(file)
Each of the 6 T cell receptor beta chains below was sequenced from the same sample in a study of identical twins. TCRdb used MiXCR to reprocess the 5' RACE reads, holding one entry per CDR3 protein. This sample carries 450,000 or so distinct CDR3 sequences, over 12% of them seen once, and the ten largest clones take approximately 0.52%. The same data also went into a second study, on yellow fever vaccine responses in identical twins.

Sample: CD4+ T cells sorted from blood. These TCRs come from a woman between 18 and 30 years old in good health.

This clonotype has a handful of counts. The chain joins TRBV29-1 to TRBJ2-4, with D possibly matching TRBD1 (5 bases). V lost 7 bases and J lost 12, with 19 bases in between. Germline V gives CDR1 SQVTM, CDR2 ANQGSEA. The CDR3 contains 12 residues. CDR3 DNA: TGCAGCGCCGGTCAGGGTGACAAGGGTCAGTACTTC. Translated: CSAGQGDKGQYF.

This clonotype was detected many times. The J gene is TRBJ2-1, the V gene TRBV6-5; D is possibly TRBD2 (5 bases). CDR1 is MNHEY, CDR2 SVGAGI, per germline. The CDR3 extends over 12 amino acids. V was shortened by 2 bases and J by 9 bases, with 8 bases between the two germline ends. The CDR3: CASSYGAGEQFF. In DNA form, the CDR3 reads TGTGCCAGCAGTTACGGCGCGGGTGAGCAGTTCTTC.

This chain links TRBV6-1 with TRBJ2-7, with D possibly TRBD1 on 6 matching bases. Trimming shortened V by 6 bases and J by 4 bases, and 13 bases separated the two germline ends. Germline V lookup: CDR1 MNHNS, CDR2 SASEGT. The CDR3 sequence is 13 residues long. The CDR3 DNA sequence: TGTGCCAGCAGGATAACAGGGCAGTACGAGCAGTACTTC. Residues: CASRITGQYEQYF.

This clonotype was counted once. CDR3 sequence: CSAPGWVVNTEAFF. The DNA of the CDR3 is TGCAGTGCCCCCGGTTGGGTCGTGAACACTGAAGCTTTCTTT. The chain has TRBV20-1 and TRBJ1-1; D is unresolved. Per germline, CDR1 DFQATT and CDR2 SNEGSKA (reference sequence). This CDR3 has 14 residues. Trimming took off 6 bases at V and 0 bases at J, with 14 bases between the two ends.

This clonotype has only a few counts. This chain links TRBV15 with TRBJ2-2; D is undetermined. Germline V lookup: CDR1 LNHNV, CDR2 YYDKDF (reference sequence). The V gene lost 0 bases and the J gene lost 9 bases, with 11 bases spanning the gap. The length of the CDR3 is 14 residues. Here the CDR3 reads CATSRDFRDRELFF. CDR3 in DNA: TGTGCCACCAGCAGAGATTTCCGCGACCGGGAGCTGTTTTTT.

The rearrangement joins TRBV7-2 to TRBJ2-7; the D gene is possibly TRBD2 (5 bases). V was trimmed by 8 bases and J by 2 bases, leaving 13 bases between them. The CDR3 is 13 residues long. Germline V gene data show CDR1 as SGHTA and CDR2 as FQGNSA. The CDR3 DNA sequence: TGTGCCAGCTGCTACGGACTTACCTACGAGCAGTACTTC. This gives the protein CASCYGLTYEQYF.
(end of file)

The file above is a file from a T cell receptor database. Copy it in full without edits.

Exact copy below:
Each of the 6 T cell receptor beta chains below was sequenced from the same sample in a study of identical twins. TCRdb used MiXCR to reprocess the 5' RACE reads, holding one entry per CDR3 protein. This sample carries 450,000 or so distinct CDR3 sequences, over 12% of them seen once, and the ten largest clones take approximately 0.52%. The same data also went into a second study, on yellow fever vaccine responses in identical twins.

Sample: CD4+ T cells sorted from blood. These TCRs come from a woman between 18 and 30 years old in good health.

This clonotype has a handful of counts. The chain joins TRBV29-1 to TRBJ2-4, with D possibly matching TRBD1 (5 bases). V lost 7 bases and J lost 12, with 19 bases in between. Germline V gives CDR1 SQVTM, CDR2 ANQGSEA. The CDR3 contains 12 residues. CDR3 DNA: TGCAGCGCCGGTCAGGGTGACAAGGGTCAGTACTTC. Translated: CSAGQGDKGQYF.

This clonotype was detected many times. The J gene is TRBJ2-1, the V gene TRBV6-5; D is possibly TRBD2 (5 bases). CDR1 is MNHEY, CDR2 SVGAGI, per germline. The CDR3 extends over 12 amino acids. V was shortened by 2 bases and J by 9 bases, with 8 bases between the two germline ends. The CDR3: CASSYGAGEQFF. In DNA form, the CDR3 reads TGTGCCAGCAGTTACGGCGCGGGTGAGCAGTTCTTC.

This chain links TRBV6-1 with TRBJ2-7, with D possibly TRBD1 on 6 matching bases. Trimming shortened V by 6 bases and J by 4 bases, and 13 bases separated the two germline ends. Germline V lookup: CDR1 MNHNS, CDR2 SASEGT. The CDR3 sequence is 13 residues long. The CDR3 DNA sequence: TGTGCCAGCAGGATAACAGGGCAGTACGAGCAGTACTTC. Residues: CASRITGQYEQYF.

This clonotype was counted once. CDR3 sequence: CSAPGWVVNTEAFF. The DNA of the CDR3 is TGCAGTGCCCCCGGTTGGGTCGTGAACACTGAAGCTTTCTTT. The chain has TRBV20-1 and TRBJ1-1; D is unresolved. Per germline, CDR1 DFQATT and CDR2 SNEGSKA (reference sequence). This CDR3 has 14 residues. Trimming took off 6 bases at V and 0 bases at J, with 14 bases between the two ends.

This clonotype has only a few counts. This chain links TRBV15 with TRBJ2-2; D is undetermined. Germline V lookup: CDR1 LNHNV, CDR2 YYDKDF (reference sequence). The V gene lost 0 bases and the J gene lost 9 bases, with 11 bases spanning the gap. The length of the CDR3 is 14 residues. Here the CDR3 reads CATSRDFRDRELFF. CDR3 in DNA: TGTGCCACCAGCAGAGATTTCCGCGACCGGGAGCTGTTTTTT.

The rearrangement joins TRBV7-2 to TRBJ2-7; the D gene is possibly TRBD2 (5 bases). V was trimmed by 8 bases and J by 2 bases, leaving 13 bases between them. The CDR3 is 13 residues long. Germline V gene data show CDR1 as SGHTA and CDR2 as FQGNSA. The CDR3 DNA sequence: TGTGCCAGCTGCTACGGACTTACCTACGAGCAGTACTTC. This gives the protein CASCYGLTYEQYF.